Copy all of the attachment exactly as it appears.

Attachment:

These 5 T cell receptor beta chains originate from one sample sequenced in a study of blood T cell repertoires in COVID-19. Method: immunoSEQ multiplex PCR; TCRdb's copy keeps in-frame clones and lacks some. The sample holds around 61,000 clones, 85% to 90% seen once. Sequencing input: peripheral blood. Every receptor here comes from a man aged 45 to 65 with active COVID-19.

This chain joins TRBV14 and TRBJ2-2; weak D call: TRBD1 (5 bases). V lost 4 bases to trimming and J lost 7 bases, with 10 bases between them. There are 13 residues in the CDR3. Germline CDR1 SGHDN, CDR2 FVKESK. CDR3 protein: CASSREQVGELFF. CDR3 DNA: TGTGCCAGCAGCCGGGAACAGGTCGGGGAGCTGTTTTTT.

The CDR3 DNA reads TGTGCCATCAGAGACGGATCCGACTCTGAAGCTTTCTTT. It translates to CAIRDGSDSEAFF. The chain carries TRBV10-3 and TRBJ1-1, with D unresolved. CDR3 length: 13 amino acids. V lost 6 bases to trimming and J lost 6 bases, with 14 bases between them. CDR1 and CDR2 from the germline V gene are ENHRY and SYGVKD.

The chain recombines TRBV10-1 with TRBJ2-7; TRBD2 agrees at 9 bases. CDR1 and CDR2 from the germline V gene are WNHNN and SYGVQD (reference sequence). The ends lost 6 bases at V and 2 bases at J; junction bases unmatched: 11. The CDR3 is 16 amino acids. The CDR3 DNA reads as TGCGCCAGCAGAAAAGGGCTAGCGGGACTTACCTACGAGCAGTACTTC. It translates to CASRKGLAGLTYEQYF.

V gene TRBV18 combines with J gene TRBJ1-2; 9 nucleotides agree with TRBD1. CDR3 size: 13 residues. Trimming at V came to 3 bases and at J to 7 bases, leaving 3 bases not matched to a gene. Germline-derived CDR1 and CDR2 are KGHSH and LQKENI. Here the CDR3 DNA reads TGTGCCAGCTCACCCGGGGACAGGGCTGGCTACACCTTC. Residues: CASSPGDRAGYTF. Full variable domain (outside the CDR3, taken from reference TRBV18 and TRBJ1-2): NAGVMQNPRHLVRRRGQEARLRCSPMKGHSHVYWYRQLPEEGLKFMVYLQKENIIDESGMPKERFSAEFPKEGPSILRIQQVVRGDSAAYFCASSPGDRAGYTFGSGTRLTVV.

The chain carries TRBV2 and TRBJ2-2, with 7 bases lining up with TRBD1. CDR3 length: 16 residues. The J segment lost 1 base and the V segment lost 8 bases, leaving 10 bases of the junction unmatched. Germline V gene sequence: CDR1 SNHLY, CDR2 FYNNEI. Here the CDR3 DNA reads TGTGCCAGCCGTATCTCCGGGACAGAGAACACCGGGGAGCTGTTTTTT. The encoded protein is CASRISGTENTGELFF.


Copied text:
These 5 T cell receptor beta chains originate from one sample sequenced in a study of blood T cell repertoires in COVID-19. Method: immunoSEQ multiplex PCR; TCRdb's copy keeps in-frame clones and lacks some. The sample holds around 61,000 clones, 85% to 90% seen once. Sequencing input: peripheral blood. Every receptor here comes from a man aged 45 to 65 with active COVID-19.

This chain joins TRBV14 and TRBJ2-2; weak D call: TRBD1 (5 bases). V lost 4 bases to trimming and J lost 7 bases, with 10 bases between them. There are 13 residues in the CDR3. Germline CDR1 SGHDN, CDR2 FVKESK. CDR3 protein: CASSREQVGELFF. CDR3 DNA: TGTGCCAGCAGCCGGGAACAGGTCGGGGAGCTGTTTTTT.

The CDR3 DNA reads TGTGCCATCAGAGACGGATCCGACTCTGAAGCTTTCTTT. It translates to CAIRDGSDSEAFF. The chain carries TRBV10-3 and TRBJ1-1, with D unresolved. CDR3 length: 13 amino acids. V lost 6 bases to trimming and J lost 6 bases, with 14 bases between them. CDR1 and CDR2 from the germline V gene are ENHRY and SYGVKD.

The chain recombines TRBV10-1 with TRBJ2-7; TRBD2 agrees at 9 bases. CDR1 and CDR2 from the germline V gene are WNHNN and SYGVQD (reference sequence). The ends lost 6 bases at V and 2 bases at J; junction bases unmatched: 11. The CDR3 is 16 amino acids. The CDR3 DNA reads as TGCGCCAGCAGAAAAGGGCTAGCGGGACTTACCTACGAGCAGTACTTC. It translates to CASRKGLAGLTYEQYF.

V gene TRBV18 combines with J gene TRBJ1-2; 9 nucleotides agree with TRBD1. CDR3 size: 13 residues. Trimming at V came to 3 bases and at J to 7 bases, leaving 3 bases not matched to a gene. Germline-derived CDR1 and CDR2 are KGHSH and LQKENI. Here the CDR3 DNA reads TGTGCCAGCTCACCCGGGGACAGGGCTGGCTACACCTTC. Residues: CASSPGDRAGYTF. Full variable domain (outside the CDR3, taken from reference TRBV18 and TRBJ1-2): NAGVMQNPRHLVRRRGQEARLRCSPMKGHSHVYWYRQLPEEGLKFMVYLQKENIIDESGMPKERFSAEFPKEGPSILRIQQVVRGDSAAYFCASSPGDRAGYTFGSGTRLTVV.

The chain carries TRBV2 and TRBJ2-2, with 7 bases lining up with TRBD1. CDR3 length: 16 residues. The J segment lost 1 base and the V segment lost 8 bases, leaving 10 bases of the junction unmatched. Germline V gene sequence: CDR1 SNHLY, CDR2 FYNNEI. Here the CDR3 DNA reads TGTGCCAGCCGTATCTCCGGGACAGAGAACACCGGGGAGCTGTTTTTT. The encoded protein is CASRISGTENTGELFF.